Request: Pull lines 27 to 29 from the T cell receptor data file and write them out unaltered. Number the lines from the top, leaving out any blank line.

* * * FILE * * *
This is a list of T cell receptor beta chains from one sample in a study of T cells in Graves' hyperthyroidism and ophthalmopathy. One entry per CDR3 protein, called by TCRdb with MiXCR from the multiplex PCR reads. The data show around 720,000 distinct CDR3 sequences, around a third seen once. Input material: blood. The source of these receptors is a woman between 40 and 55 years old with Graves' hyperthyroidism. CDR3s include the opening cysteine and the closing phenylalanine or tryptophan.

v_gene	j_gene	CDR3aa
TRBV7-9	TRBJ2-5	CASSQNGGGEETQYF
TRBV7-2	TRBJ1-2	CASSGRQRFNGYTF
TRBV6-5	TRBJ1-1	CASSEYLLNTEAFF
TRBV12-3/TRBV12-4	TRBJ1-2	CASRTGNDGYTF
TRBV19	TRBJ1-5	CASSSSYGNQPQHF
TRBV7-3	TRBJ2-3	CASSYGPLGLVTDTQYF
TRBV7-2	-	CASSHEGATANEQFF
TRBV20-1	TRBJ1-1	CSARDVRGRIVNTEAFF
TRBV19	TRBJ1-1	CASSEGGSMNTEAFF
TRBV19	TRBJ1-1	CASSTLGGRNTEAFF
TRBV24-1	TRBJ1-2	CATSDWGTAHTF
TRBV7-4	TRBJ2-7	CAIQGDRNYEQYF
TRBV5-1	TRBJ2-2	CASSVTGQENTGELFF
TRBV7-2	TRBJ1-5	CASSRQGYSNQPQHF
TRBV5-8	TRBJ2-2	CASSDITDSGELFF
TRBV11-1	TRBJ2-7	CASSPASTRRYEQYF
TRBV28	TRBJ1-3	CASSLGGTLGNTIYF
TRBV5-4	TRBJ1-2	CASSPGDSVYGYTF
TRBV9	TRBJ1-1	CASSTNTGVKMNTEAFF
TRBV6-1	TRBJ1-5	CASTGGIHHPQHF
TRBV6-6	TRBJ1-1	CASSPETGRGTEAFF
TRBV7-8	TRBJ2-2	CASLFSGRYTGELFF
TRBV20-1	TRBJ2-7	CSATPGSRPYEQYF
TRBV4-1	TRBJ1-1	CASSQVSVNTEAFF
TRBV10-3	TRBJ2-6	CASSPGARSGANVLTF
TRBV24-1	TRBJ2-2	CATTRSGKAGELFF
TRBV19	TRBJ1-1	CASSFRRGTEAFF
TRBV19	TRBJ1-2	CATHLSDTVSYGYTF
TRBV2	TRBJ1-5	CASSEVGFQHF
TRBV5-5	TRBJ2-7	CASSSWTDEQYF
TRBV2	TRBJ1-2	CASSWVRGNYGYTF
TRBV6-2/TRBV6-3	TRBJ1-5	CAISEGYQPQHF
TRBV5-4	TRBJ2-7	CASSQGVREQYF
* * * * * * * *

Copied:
TRBV10-3	TRBJ2-6	CASSPGARSGANVLTF
TRBV24-1	TRBJ2-2	CATTRSGKAGELFF
TRBV19	TRBJ1-1	CASSFRRGTEAFF